Tuesday, June 23, 2009

The 100 mile challenge


I'm in Toronto this week on business and have been so amazed at the incredible diversity of food here. Just on one street, Danforth Road, there are about a zillion restaurants and pretty much any type of food you could possibly want. If the taxi drivers weren't so chatty, I might be able to get some good photos!

A while back, a Facebook friend sent me a link to something called the 100 Mile Challenge - an advert for a new show on the Food Network about a group of people trying to eat only food that comes from within 100 miles of their home for 100 days. Based on a growing phenomenon known as the Locavore movement, this "lifestyle" has all kinds of implications from environmental to dietary (I mean, really, WHY do we eat apples that come from New Zealand - no offense, New Zealand, I love you - when we have plenty of apples already?)

It was a new show. But it was on Food TV in Canada, not the USA. I was disappointed that I couldn't watch the show in The States, but glad I remembered to check it out when I crossed the border. It's the coolest reality show since Morgan Spurlock's 30 Days!

The participants are several families in a small town just outside of Vancouver, in British Columbia. It's an interesting group that includes a politician and his wife, a lesbian couple and their adopted teenager, a multi-generational family, a family with a child who has autism, a family that doesn't know how to cook, and a young family who seems divided on their commitments. Yep, it's an interesting bunch.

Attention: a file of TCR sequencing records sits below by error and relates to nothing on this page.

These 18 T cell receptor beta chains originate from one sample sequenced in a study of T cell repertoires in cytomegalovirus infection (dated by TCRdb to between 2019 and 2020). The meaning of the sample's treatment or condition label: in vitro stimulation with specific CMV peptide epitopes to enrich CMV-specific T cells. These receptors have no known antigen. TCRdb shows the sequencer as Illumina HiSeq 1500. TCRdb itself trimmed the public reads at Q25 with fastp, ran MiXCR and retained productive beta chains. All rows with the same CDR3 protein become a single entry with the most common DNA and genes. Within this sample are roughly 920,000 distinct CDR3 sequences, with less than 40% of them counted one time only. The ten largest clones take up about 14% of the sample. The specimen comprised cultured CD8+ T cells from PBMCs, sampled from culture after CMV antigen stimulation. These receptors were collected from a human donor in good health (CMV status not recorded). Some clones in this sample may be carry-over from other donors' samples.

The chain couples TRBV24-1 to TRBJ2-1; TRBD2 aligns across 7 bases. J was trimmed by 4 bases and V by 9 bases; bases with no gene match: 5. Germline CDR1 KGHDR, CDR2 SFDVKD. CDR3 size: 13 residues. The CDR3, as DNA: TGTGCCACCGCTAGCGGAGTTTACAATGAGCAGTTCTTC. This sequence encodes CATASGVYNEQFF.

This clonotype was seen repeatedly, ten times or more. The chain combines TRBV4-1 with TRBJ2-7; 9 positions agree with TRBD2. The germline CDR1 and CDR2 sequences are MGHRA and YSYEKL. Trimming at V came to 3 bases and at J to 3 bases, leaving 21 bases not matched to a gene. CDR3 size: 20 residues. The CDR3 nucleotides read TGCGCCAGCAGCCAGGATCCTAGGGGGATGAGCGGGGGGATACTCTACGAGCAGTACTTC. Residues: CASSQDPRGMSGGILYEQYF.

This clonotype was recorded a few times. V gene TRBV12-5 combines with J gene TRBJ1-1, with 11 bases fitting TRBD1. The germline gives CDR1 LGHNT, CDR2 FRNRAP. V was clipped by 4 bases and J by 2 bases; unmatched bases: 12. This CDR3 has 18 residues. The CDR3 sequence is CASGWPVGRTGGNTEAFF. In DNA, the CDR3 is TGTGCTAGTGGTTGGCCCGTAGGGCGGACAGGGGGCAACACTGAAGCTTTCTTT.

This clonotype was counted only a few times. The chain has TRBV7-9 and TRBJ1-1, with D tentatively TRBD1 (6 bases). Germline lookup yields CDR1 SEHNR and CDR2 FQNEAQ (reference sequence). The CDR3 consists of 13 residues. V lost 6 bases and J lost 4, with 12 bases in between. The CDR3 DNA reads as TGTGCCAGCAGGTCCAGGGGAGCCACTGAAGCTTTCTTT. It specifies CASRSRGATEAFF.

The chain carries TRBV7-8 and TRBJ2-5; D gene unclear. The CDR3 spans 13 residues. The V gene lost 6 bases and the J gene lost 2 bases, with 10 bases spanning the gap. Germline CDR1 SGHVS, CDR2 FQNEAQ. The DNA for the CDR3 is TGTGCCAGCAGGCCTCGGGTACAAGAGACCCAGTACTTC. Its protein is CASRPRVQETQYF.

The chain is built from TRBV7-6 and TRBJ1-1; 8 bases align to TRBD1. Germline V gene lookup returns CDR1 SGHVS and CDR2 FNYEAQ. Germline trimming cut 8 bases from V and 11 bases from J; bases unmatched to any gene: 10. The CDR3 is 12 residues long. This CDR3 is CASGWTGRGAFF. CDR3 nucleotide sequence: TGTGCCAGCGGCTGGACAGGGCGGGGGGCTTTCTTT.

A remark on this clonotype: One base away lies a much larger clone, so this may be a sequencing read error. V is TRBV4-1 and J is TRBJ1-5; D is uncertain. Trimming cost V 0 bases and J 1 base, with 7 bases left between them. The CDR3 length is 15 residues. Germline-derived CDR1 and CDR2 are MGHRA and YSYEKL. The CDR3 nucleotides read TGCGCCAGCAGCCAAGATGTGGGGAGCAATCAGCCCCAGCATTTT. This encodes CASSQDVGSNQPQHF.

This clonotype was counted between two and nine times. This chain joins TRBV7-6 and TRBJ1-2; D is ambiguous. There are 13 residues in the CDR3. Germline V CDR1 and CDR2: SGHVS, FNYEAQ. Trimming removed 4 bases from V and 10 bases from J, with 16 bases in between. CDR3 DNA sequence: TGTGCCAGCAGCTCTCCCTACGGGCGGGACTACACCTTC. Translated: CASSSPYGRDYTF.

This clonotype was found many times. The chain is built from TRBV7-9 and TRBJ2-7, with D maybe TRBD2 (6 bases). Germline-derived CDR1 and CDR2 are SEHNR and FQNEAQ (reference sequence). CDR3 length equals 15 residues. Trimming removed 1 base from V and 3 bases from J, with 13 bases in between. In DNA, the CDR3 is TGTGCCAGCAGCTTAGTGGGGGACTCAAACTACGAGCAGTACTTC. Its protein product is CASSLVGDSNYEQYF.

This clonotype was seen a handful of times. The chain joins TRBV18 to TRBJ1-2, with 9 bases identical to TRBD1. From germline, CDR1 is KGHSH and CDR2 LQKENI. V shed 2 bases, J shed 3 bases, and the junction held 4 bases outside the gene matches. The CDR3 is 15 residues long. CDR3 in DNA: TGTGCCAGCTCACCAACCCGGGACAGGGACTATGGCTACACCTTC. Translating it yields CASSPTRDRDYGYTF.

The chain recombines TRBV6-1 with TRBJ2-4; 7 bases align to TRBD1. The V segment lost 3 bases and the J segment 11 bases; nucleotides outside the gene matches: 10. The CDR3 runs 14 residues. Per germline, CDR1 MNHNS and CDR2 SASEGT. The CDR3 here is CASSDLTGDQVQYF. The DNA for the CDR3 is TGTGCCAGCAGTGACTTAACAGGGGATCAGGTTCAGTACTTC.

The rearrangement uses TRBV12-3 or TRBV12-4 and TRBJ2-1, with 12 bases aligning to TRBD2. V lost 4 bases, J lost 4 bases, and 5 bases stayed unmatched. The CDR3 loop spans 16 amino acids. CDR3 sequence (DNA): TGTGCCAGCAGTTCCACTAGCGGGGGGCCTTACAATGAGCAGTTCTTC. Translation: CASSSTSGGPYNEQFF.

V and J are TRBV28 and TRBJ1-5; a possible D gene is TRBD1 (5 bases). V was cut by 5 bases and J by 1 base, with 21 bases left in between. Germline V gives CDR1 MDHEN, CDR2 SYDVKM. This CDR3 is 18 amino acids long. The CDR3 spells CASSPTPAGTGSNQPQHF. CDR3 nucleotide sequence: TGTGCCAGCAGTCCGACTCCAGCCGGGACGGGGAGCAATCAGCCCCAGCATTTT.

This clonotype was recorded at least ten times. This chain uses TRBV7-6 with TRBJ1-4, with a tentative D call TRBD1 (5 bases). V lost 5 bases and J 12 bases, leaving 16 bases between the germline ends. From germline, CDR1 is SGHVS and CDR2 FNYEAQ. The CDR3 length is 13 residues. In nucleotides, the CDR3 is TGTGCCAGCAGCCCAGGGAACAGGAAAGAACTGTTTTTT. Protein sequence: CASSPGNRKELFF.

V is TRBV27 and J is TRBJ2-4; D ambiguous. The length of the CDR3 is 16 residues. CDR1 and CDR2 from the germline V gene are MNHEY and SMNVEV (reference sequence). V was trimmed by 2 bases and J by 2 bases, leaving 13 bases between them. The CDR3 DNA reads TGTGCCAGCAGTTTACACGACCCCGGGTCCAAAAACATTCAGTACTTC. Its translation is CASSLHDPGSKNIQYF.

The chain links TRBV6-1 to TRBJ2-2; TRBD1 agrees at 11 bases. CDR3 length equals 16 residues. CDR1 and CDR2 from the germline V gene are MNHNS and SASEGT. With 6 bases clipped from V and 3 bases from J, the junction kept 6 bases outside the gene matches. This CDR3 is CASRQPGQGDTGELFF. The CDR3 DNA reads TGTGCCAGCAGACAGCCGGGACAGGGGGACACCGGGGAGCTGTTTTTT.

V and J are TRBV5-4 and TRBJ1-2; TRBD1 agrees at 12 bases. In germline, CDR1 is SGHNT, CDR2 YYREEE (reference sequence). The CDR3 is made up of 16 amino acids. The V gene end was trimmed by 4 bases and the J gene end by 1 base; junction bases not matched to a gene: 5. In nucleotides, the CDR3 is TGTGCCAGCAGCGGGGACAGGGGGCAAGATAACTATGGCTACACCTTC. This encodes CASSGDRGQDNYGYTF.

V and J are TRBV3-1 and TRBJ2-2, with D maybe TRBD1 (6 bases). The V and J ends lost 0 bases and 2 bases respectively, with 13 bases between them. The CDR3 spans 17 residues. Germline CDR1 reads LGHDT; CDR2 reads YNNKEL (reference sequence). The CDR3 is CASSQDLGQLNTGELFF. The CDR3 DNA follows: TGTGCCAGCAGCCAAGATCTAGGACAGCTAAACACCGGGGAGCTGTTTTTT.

I would love it if someone in The States could click the link above and tell me if you're able to view the episodes. Any volunteers? I want to know if I can watch the remaining episodes when I get back home! (Sometimes you can't watch across borders because of copyright restrictions.)

Imagine the changes that could be made if more of us were to eat this way. OK, sure . . . those of us in Indiana would have to give up such amazing "imports" as pineapple, sugar, coffee, and olive oil. For many people, giving up those things seriously would be a challenge. But we might just gain more than we lose (or lose something for real, as in weight) by going back to simpler ways of eating seasonal, local foods. Certainly, we'd become more creative (previews show one of the families actually gathering their own salt - from the Pacific ocean!)

The 100 Mile Challenge was the brainchild of Alisa Smith and J.B. MacKinnon, who recorded their own 100 Mile journey in the 100 Mile Diet blog. The blog generated a huge international following (yes, S, that can happen!) and that led to the 100 Mile Diet book. After work tonight, I went to the totally awesome Indigo Bookstore and bought the book. I can't wait to read it! Note to those of you in The States who may be interested in the book: it's called Plenty: Eating Locally on the 100 Mile Diet in the USA.